Nothing can describe Eilat’s enchanting Red Canyon better than its popular name. Technically part of upper Nahal Shani and known as Guy Shani in the textbooks, the superb little gorge was forged through a deep, rich red sandstone rock. Its colors are especially exquisite when sunlight hits the canyon walls.
Tour guides and guidebooks consider the Red Canyon a “family trip.” But the truth is, this hike is a real challenge. There are any number of places where you climb down the rock wall using rungs (that seem awfully far apart, if you are fairly short, or out of shape) and ladders that you descend for what seems forever. Scary though it can be, you can’t help but be excited when you reach the end.
Eilat and the area around them boast several free natural attractions, and the Red Canyon is definitely one of the most exciting. For any of you brave souls planning to take this hike, drive west from Eilat in the direction of Yoseftal hospital, then continue on Route 12 towards the Uvda Valley.
Near the end of your ride you will see the Egyptian border on your left – look for one of their guard posts, flying the Egyptian flag. About 10 minutes past the turnoff for Ein Netafim, a sign leads to the Red Canyon and a dirt road takes you a long way to a large parking lot.
At the end of the 20th century Israel’s two major nature organizations found themselves in dispute over the future of the Red Canyon. What was called, at the time, the Nature Reserves Authority (today the Nature Reserves and National Parks Authority) wanted to preserve the beauty of the Canyon by charging admission, beefing up supervision over the trail (hopefully preventing graffiti on the splendid rocks) and building an entrance booth, bathrooms, and a kiosk which would replace the venders who tended to hang around there during the season.
But the Society for the Protection of Nature in Israel, worried that construction would change the Canyon’s raw natural character, claimed that a kiosk would only increase litter at the site. Instead, the SPNI suggested that rangers be increased. They offered personnel from the SPNI Eilat Field School to help keep things clean and said that there is simply no need to close off the canyon, still part of one of those rare areas where you can walk and walk and not see any signs of civilization.
The SPNI won and so we were delighted to find, when taking this hike last week, that the Red Canyon is still almost wholly natural. There are no buildings anywhere around and you can’t see the highway from the parking lot or the trail, giving you a delicious sense of being in the wilderness. It is always open, there is no fee, but you must be out of the canyon way before it gets dark.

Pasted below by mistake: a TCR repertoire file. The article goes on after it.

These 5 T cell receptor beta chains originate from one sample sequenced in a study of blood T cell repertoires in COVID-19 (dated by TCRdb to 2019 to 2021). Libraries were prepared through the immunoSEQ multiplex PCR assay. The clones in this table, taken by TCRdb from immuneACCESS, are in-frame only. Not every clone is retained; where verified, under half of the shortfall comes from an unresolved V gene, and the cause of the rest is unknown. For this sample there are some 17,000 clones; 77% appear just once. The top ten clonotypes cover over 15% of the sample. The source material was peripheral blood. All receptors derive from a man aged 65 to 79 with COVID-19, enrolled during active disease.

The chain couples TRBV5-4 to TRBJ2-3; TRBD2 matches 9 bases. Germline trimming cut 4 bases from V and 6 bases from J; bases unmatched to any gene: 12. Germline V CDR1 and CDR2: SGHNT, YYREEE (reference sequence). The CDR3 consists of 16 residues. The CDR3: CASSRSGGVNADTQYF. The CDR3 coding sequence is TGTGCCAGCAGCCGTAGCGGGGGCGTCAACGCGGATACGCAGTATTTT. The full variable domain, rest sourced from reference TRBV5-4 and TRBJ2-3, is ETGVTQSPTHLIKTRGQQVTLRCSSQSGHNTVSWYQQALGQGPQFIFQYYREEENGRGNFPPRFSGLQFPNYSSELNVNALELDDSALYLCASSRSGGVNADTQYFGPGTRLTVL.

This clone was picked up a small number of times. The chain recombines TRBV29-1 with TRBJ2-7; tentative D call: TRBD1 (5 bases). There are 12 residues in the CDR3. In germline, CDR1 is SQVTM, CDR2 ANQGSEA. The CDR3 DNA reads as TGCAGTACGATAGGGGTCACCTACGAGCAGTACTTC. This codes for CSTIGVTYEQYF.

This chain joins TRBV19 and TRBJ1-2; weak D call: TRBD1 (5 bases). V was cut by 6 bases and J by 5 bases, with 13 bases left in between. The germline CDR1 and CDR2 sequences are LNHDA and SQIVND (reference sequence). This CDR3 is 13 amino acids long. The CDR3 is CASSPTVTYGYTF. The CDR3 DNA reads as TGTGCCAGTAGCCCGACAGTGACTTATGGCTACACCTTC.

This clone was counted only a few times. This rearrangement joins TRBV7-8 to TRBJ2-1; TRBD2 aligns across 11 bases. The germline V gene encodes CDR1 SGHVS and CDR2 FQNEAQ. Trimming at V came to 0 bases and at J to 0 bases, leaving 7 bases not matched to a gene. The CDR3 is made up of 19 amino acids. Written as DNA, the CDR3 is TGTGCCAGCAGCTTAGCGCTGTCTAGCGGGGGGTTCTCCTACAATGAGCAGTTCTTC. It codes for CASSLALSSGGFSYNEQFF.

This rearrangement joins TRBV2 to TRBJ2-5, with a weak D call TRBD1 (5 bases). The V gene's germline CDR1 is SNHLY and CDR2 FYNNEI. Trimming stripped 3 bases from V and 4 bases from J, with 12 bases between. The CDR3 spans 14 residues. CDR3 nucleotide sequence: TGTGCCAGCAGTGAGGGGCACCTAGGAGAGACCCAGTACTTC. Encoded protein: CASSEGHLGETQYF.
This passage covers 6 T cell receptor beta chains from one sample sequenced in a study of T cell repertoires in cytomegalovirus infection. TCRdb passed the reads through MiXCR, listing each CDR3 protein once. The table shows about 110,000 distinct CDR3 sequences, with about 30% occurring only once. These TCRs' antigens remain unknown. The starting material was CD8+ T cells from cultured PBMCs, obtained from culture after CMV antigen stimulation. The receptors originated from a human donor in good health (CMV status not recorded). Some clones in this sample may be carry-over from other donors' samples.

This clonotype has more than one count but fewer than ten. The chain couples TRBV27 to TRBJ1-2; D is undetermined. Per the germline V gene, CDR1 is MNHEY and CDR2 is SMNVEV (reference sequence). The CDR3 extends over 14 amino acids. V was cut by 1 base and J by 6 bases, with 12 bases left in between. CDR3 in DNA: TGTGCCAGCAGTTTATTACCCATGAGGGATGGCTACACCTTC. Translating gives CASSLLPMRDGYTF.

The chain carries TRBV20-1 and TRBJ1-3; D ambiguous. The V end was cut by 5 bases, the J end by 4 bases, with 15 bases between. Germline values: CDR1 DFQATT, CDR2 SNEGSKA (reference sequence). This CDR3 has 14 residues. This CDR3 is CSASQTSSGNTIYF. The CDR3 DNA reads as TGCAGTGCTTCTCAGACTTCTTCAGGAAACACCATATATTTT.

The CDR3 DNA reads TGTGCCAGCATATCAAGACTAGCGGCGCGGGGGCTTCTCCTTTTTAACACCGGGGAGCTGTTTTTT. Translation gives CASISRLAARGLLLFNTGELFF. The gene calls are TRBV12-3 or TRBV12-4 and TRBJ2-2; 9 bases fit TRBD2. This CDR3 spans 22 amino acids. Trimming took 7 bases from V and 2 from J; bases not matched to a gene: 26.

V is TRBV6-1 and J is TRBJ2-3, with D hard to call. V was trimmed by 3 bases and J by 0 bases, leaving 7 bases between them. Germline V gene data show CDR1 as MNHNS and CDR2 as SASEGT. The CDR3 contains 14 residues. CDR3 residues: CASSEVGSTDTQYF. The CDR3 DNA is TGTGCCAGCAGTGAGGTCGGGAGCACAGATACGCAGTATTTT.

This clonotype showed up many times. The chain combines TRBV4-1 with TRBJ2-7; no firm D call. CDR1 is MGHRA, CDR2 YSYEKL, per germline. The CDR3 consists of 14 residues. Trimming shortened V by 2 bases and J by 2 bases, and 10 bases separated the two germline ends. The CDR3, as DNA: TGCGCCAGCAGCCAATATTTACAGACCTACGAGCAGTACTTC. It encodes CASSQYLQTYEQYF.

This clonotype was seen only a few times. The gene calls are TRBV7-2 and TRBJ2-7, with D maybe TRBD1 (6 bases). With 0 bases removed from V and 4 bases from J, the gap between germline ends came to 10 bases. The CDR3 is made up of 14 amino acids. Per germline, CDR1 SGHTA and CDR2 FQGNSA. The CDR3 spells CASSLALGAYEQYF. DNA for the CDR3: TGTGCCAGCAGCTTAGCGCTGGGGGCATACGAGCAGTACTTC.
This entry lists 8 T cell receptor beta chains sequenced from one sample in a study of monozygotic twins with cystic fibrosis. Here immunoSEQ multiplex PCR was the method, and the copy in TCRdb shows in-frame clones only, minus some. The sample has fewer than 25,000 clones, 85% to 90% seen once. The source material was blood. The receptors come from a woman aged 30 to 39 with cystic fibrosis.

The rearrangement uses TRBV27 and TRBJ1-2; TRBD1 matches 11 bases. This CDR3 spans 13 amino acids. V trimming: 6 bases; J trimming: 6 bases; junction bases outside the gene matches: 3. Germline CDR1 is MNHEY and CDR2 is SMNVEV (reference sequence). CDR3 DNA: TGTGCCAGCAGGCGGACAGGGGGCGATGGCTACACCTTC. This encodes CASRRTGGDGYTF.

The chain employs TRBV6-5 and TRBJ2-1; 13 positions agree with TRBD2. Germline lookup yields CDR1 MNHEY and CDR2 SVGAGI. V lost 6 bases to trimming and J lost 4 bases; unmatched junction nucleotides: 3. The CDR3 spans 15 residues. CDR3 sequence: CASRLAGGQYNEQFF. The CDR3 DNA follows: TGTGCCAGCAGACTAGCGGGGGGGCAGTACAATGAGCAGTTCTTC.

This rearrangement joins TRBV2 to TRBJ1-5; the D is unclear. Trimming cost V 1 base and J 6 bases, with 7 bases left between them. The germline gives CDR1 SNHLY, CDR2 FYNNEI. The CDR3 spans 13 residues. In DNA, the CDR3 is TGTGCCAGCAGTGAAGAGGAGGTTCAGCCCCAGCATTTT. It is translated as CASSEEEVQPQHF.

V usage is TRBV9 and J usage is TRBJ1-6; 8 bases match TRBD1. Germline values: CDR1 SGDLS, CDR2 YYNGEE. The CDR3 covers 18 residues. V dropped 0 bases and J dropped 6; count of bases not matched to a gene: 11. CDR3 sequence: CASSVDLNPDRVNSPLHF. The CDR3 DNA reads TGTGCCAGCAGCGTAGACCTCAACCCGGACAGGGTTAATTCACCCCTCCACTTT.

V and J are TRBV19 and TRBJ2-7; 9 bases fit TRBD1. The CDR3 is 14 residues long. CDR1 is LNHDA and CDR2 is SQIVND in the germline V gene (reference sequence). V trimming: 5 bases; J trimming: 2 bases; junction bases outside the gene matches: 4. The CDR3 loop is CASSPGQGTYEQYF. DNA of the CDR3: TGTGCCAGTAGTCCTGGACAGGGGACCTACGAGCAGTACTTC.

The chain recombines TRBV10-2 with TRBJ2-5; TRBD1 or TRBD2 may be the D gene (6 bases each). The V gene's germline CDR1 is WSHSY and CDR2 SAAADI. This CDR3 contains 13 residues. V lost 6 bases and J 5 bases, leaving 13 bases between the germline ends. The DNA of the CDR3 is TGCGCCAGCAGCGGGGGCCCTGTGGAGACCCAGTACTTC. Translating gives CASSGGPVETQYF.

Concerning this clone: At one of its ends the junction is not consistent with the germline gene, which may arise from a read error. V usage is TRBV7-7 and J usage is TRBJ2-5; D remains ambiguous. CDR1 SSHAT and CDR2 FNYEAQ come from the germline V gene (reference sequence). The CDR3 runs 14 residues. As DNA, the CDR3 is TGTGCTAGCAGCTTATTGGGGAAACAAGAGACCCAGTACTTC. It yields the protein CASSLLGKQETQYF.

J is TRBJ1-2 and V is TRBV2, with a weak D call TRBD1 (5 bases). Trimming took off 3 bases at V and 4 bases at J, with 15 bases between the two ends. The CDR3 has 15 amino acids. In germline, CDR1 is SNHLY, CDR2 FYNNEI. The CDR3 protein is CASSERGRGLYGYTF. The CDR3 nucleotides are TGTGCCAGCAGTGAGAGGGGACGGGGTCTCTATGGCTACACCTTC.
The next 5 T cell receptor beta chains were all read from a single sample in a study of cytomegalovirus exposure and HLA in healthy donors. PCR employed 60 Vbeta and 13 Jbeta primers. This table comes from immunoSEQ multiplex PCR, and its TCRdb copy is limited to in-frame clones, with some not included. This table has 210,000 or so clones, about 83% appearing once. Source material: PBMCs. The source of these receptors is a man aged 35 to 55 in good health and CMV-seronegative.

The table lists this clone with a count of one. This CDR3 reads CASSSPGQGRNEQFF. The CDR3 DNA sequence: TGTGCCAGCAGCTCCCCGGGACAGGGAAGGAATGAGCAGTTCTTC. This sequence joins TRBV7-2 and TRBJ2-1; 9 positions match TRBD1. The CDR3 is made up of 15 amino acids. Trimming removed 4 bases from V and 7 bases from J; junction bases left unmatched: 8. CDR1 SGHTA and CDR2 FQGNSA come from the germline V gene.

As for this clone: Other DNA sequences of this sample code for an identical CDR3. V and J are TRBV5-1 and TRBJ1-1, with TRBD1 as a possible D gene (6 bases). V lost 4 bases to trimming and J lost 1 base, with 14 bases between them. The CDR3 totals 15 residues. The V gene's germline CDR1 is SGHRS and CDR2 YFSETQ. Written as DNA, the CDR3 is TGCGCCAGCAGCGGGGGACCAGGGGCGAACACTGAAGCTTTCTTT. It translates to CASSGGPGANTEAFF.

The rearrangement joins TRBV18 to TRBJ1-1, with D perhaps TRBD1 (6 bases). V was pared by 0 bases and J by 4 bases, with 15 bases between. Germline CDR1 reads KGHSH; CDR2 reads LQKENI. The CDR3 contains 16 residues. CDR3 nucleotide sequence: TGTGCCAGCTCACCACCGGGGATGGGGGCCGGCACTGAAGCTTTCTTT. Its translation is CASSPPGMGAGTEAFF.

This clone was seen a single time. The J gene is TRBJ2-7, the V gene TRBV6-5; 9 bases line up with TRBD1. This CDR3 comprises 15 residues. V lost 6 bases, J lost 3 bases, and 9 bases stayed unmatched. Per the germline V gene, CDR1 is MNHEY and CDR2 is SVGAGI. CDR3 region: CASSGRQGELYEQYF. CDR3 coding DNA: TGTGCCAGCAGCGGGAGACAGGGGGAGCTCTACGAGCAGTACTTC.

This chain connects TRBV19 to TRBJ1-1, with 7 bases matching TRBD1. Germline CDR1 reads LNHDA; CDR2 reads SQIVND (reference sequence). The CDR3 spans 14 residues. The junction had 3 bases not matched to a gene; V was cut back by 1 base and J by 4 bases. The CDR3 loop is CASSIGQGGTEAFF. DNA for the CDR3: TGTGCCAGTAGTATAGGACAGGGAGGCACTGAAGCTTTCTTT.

At the beginning of the trail you walk on silt, bordered by steep walls of conglomerate left here from when tremendous rivers flowed through the region. Over time these alluvial deposits hardened and rivers that streamed through here at a much later time cut through the conglomerate to form the channel.
Sand partridges often accompany hikers – at least part of the way. Well camouflaged by their color, sand partridges get their Hebrew name koreh because they tend to call out (from the root kara) over and over. The sand partridge is a vegetarian, and picks seeds and little flowers out of the sand.
It is only a short walk to Nahal Shani’s main, twisting riverbed. Flowers growing in the wadi range from white broom with delicate blossoms in winter and early spring, to saltbush.
Desert foliage suffers from heat, lack of water and brackish ground, for there is little rain to wash away salt in the soil. Saltbush (or silvery orache) adapts itself to the climate by excreting excess salt onto its leaves. A greenish-grey plant about a meter and a half high, saltbush gets its color from tiny hairs on its leaf which protects it from strong rays.
Saltbush leaves are tasty and mentioned in Job as food for the haggard and hungry men who roamed the wastelands. “In the brush they gathered salt herbs. . .” Job 30:4. You can eat the leaves right off the bush or cook them at home: we have had them in omelets and vegetarian meatballs while Bedouin add them as seasoning to flour before baking pita.
Soon the riverbed begins a steep descent to the Canyon, a red sandstone gorge less than 300 meters long and only two-to four meters wide. By the end of the canyon, you will have descended several dozen meters.
Some of the canyon’s sandstone rock is truly ancient – hundreds of million years old and covered with later conglomerate. Huge limestone boulders, swept here during floods, have stuck in the gorge and created steps.
The sides of the gorge are composed of gorgeous rock formations in stunning colors; conglomerate on top of the sandstone adds extra height to the sides of the canyon.
Of course, the most exciting part of this little canyon walk is a look at the fabulous colors in the stone. Dominating other rocks combined with oxidized minerals is an incredible red color, which changes along the canyon and with the time of the day.
Immediately upon leaving the narrow part of the canyon a trail climbs up the southern wall (on the right) and returns to the parking lot. Hikers taking this exciting trail – be careful! for it runs along the edge. Get too close and the crumbly rocks on the top may fall on the head of someone below you in the canyon.
Aviva Bar-Am is the author of seven English-language guides to Israel.
Shmuel Bar-Am is a licensed tour guide who provides private, customized tours in Israel for individuals, families and small groups.
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